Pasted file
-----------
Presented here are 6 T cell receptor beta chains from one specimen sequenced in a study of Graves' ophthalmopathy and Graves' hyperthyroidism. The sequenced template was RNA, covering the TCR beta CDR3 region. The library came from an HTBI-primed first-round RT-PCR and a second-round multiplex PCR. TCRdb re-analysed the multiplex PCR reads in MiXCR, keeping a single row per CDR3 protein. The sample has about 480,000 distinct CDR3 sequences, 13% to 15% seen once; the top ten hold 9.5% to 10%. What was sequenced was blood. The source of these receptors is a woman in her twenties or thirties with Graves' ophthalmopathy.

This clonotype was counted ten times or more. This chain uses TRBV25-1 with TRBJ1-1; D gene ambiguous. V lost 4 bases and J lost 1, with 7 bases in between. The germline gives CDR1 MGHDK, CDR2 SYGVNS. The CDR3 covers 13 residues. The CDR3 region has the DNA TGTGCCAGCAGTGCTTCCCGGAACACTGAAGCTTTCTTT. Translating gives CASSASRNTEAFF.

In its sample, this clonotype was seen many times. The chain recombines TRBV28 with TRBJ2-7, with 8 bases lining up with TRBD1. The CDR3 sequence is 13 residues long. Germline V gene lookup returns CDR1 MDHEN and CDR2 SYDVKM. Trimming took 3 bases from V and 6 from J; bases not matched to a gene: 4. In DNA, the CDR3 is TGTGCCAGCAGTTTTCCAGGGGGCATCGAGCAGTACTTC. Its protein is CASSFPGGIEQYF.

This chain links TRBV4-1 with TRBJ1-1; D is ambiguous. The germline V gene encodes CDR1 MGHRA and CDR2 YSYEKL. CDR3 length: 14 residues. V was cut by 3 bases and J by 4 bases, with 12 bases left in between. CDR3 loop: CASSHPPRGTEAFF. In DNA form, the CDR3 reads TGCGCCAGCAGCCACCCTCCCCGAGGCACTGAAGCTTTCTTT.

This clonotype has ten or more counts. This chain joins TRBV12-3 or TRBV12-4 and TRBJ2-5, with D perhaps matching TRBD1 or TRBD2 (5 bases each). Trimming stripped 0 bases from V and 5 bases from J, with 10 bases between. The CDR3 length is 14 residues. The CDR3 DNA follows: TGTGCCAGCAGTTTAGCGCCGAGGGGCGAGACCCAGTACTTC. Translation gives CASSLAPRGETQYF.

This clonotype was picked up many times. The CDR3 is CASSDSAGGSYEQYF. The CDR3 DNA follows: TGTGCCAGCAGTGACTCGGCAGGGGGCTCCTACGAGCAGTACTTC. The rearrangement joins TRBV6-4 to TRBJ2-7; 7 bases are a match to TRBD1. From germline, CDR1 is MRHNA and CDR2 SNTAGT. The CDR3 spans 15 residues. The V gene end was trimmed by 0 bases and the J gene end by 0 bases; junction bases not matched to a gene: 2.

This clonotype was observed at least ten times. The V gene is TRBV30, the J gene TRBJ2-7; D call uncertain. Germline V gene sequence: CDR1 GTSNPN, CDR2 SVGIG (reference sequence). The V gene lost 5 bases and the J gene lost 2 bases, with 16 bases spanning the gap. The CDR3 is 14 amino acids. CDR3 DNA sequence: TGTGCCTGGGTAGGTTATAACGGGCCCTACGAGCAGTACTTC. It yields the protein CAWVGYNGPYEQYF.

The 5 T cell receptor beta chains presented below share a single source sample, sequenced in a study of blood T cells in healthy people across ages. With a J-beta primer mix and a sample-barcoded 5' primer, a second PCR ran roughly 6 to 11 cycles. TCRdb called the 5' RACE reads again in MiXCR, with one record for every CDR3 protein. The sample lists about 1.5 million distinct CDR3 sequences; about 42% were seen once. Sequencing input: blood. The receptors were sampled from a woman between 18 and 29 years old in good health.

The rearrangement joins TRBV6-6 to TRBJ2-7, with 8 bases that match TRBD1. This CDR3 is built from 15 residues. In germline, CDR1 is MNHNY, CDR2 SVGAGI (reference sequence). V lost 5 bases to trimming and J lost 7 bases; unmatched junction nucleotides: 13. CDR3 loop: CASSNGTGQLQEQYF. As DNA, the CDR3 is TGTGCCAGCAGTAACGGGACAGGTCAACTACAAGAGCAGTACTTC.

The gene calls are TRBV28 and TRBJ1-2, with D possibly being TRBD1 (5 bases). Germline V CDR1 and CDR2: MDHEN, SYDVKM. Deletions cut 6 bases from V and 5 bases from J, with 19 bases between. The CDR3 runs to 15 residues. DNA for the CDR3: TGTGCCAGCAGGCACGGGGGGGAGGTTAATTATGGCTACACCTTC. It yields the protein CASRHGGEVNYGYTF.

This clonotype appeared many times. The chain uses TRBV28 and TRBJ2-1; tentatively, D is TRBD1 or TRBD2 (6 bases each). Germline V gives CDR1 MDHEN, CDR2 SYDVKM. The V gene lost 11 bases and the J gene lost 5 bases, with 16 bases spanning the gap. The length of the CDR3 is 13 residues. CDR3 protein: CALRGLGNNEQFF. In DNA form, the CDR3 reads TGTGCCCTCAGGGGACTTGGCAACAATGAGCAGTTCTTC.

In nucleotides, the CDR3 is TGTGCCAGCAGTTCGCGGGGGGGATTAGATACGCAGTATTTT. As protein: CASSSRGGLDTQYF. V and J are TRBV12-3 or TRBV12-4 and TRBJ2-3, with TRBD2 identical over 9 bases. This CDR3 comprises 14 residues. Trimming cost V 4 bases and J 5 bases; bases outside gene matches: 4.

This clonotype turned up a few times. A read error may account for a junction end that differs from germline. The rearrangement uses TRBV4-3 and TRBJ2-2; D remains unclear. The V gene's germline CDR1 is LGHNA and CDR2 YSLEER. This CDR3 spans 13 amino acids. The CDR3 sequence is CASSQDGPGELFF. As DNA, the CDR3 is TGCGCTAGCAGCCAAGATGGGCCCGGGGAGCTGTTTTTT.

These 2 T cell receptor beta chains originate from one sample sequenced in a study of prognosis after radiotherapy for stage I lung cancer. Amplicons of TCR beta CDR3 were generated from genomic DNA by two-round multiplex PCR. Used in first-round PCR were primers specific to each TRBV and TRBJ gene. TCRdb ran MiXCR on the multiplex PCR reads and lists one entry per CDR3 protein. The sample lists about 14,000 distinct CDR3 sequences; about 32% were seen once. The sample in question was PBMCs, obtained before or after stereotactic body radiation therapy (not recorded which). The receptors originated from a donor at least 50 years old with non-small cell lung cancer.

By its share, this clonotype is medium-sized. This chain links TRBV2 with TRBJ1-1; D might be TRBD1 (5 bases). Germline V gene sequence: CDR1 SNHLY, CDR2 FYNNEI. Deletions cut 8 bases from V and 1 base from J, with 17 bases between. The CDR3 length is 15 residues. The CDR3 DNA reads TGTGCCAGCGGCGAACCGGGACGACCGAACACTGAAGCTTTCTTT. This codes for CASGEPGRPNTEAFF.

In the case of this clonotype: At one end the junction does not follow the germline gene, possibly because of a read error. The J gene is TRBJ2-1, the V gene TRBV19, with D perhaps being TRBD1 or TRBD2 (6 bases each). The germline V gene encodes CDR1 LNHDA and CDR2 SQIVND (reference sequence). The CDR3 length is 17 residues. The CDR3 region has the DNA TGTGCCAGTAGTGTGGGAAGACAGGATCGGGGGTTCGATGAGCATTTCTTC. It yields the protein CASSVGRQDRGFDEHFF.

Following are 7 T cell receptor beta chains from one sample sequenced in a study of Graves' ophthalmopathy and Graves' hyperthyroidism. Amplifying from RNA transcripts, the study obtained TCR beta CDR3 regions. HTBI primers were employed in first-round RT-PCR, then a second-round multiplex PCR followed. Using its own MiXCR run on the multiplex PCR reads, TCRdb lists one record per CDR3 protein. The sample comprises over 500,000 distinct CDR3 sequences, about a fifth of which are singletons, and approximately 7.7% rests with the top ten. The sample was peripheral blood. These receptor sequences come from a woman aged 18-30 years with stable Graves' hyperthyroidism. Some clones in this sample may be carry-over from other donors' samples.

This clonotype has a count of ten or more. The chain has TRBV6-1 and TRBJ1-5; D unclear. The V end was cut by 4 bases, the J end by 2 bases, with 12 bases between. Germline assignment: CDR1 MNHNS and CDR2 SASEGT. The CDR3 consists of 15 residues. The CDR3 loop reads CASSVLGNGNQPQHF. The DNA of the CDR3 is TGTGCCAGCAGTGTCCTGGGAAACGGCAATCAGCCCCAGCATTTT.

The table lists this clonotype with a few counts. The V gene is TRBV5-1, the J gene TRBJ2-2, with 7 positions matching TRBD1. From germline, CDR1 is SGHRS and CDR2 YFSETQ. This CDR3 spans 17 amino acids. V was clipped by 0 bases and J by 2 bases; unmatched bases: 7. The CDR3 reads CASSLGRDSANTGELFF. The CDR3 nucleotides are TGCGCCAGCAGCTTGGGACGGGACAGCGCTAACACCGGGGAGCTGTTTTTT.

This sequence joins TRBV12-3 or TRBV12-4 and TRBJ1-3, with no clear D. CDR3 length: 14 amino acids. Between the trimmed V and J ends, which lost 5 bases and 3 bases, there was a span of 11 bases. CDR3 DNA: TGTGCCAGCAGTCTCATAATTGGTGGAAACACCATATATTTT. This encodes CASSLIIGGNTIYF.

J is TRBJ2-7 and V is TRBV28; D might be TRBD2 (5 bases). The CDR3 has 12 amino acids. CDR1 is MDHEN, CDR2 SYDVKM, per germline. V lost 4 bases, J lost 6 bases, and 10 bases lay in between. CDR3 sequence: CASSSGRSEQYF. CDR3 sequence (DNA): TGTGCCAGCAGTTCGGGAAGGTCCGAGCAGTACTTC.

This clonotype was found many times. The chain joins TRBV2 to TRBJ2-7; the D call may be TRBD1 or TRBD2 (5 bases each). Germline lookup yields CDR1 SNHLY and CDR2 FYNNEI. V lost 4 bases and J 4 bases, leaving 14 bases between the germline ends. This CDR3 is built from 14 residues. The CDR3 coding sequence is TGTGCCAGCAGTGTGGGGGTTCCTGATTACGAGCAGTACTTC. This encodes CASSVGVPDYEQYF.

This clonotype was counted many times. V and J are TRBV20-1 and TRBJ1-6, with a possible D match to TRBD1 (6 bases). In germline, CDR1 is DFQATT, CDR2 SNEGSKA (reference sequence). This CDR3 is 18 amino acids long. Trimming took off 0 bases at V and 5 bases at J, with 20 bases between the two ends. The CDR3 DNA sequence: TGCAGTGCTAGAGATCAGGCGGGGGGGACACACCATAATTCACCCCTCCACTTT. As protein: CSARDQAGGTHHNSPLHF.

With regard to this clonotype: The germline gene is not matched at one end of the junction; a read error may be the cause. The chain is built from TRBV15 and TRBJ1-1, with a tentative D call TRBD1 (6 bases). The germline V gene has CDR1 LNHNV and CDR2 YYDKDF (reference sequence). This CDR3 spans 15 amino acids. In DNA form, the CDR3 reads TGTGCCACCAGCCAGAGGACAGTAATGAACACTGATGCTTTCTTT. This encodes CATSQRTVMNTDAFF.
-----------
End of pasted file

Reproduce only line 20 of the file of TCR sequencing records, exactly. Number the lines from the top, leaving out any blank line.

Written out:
This sequence joins TRBV12-3 or TRBV12-4 and TRBJ1-3, with no clear D. CDR3 length: 14 amino acids. Between the trimmed V and J ends, which lost 5 bases and 3 bases, there was a span of 11 bases. CDR3 DNA: TGTGCCAGCAGTCTCATAATTGGTGGAAACACCATATATTTT. This encodes CASSLIIGGNTIYF.